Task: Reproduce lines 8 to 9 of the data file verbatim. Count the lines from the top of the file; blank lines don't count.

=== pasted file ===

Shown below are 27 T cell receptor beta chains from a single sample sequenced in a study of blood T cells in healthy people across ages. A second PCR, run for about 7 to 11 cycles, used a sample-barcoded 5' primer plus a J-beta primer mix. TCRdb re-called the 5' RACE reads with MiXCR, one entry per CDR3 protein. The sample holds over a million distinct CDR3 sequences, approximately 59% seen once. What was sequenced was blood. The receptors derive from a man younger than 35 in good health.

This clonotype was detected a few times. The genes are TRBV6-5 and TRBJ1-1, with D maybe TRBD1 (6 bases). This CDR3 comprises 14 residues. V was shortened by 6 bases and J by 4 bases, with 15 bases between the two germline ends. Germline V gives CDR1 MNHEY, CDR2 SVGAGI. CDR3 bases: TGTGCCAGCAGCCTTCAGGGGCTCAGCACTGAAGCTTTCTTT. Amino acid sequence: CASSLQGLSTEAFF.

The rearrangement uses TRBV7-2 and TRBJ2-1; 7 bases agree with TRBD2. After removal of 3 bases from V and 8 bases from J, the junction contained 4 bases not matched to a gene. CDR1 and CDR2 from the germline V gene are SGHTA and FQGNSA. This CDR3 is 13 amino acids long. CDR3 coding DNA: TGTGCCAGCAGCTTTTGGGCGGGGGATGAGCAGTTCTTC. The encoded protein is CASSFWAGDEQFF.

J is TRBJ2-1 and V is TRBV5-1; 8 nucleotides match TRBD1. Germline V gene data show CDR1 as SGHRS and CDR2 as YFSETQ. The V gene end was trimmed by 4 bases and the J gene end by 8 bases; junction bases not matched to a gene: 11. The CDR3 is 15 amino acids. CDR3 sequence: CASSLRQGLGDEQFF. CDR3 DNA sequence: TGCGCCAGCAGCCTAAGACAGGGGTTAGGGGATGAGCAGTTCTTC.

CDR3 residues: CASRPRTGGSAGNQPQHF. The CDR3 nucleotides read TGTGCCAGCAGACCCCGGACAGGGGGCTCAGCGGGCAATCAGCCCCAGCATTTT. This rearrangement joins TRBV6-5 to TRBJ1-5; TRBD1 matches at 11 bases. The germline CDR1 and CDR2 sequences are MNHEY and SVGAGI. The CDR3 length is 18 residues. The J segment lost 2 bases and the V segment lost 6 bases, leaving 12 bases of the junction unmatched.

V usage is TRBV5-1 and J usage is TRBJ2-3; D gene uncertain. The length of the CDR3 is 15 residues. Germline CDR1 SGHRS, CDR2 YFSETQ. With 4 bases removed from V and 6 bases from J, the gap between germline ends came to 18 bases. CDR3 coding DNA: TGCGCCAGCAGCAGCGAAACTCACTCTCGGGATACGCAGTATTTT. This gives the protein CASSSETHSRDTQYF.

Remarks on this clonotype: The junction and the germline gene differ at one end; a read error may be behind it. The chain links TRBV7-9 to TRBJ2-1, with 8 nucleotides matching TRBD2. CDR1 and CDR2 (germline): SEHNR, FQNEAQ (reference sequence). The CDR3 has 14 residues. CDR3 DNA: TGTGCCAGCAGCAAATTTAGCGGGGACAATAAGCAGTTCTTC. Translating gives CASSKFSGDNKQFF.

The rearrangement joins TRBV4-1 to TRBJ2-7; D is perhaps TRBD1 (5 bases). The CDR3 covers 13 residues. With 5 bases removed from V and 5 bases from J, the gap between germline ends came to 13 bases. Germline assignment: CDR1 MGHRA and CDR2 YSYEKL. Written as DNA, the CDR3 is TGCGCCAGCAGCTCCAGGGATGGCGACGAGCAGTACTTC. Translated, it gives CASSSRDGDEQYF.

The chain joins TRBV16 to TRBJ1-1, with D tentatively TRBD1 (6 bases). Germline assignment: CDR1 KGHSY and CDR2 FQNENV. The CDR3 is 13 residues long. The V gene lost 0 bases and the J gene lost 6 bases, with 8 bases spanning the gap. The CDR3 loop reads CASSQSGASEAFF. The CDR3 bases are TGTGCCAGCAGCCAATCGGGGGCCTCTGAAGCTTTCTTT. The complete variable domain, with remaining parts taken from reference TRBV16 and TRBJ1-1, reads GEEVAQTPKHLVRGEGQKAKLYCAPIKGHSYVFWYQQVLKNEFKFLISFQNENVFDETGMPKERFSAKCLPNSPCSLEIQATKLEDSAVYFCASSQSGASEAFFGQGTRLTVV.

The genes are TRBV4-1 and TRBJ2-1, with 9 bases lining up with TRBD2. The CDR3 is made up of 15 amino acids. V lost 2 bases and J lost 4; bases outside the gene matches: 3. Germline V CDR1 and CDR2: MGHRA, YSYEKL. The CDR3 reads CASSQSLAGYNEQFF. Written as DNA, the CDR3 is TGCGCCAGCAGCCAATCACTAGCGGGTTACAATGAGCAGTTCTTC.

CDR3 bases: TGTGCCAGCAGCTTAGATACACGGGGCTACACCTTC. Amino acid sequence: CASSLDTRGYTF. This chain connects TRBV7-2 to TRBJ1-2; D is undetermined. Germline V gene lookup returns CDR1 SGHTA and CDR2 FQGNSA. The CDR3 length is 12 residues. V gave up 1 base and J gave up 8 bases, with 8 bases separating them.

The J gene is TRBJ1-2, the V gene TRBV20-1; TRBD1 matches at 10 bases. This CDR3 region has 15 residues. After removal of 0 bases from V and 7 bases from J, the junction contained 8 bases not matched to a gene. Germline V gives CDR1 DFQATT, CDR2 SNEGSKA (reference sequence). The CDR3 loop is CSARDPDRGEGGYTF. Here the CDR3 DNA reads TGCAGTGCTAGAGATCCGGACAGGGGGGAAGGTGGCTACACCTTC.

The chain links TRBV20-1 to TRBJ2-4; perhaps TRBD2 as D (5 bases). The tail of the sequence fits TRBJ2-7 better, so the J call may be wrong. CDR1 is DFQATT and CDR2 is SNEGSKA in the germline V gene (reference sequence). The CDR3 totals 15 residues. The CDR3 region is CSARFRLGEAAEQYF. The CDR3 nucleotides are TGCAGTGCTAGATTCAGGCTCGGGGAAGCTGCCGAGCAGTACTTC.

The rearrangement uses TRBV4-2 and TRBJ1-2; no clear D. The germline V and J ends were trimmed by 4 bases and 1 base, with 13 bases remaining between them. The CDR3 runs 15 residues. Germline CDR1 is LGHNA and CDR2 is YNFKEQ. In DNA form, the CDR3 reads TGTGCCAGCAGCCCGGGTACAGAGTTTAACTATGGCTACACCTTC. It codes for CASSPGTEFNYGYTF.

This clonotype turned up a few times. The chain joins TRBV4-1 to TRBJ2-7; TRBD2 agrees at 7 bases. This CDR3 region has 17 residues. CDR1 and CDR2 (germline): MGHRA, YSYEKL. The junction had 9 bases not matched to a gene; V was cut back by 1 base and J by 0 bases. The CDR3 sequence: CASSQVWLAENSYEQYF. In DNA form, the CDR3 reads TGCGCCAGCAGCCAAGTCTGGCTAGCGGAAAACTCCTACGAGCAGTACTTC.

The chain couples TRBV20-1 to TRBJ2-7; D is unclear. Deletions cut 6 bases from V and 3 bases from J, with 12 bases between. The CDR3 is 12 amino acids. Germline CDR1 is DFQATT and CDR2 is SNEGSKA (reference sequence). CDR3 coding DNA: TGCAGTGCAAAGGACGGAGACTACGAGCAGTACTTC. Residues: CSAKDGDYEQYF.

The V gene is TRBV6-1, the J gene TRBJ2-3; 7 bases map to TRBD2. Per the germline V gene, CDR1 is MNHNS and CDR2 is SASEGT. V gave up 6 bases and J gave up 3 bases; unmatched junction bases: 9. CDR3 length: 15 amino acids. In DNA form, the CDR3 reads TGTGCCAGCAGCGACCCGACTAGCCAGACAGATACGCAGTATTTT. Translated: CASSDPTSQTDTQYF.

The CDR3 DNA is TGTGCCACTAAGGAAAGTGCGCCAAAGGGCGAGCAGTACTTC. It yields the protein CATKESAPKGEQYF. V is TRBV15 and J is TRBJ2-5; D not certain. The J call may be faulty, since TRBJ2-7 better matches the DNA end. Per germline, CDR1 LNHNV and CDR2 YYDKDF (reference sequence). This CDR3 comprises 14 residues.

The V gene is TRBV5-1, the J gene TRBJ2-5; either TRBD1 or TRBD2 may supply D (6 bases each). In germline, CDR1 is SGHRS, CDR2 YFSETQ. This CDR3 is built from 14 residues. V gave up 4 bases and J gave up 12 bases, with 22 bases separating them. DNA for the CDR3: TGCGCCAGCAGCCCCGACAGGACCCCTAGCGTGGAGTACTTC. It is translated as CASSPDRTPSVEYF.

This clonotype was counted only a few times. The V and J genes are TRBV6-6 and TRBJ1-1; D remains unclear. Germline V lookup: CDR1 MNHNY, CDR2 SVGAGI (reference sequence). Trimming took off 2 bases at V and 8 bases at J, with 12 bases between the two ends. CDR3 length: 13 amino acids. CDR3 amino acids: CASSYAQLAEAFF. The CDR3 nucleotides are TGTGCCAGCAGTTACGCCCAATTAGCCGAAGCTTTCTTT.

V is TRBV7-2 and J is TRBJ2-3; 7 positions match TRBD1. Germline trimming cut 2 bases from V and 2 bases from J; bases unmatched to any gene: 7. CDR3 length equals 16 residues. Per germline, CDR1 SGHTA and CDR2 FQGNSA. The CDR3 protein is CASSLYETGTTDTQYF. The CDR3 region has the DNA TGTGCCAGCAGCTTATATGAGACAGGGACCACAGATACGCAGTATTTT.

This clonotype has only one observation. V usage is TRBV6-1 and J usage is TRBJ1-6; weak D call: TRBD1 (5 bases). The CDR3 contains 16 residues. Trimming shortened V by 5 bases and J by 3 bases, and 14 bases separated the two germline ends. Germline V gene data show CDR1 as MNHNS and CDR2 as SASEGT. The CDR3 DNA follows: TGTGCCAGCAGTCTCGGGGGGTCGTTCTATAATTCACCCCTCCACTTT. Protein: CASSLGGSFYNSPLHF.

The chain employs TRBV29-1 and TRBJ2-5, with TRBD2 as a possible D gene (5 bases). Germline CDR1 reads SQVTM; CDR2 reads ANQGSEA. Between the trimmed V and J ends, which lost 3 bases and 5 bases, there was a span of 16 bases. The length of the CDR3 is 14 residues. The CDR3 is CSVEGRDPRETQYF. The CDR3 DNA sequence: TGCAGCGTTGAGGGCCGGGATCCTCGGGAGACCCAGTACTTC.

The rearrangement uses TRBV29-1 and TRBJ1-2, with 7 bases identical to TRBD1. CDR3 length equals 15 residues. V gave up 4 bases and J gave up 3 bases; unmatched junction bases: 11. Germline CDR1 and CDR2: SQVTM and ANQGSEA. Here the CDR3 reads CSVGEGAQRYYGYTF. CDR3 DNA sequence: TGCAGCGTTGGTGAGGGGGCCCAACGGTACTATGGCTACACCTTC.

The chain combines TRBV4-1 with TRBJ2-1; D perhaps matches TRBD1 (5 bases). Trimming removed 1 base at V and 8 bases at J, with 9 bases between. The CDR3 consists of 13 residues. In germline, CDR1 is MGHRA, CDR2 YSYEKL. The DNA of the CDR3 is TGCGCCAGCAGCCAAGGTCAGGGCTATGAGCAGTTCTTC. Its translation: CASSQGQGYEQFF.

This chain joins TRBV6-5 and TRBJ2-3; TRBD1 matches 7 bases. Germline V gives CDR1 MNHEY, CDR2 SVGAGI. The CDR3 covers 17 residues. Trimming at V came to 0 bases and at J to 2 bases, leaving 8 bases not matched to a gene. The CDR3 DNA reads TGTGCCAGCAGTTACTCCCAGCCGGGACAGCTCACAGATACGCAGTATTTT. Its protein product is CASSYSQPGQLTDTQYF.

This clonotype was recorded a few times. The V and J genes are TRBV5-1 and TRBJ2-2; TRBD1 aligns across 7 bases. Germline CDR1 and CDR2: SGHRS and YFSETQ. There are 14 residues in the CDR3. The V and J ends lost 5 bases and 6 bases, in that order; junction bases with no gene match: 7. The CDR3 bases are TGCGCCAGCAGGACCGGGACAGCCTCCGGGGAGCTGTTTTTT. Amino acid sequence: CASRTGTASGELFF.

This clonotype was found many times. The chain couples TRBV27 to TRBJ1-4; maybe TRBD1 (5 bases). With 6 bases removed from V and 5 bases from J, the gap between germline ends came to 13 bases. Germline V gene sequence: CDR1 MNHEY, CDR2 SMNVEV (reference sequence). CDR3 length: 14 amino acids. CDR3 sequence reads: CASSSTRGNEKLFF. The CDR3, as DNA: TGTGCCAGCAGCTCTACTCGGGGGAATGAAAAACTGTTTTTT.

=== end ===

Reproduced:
The rearrangement joins TRBV4-1 to TRBJ2-7; D is perhaps TRBD1 (5 bases). The CDR3 covers 13 residues. With 5 bases removed from V and 5 bases from J, the gap between germline ends came to 13 bases. Germline assignment: CDR1 MGHRA and CDR2 YSYEKL. Written as DNA, the CDR3 is TGCGCCAGCAGCTCCAGGGATGGCGACGAGCAGTACTTC. Translated, it gives CASSSRDGDEQYF.

The chain joins TRBV16 to TRBJ1-1, with D tentatively TRBD1 (6 bases). Germline assignment: CDR1 KGHSY and CDR2 FQNENV. The CDR3 is 13 residues long. The V gene lost 0 bases and the J gene lost 6 bases, with 8 bases spanning the gap. The CDR3 loop reads CASSQSGASEAFF. The CDR3 bases are TGTGCCAGCAGCCAATCGGGGGCCTCTGAAGCTTTCTTT. The complete variable domain, with remaining parts taken from reference TRBV16 and TRBJ1-1, reads GEEVAQTPKHLVRGEGQKAKLYCAPIKGHSYVFWYQQVLKNEFKFLISFQNENVFDETGMPKERFSAKCLPNSPCSLEIQATKLEDSAVYFCASSQSGASEAFFGQGTRLTVV.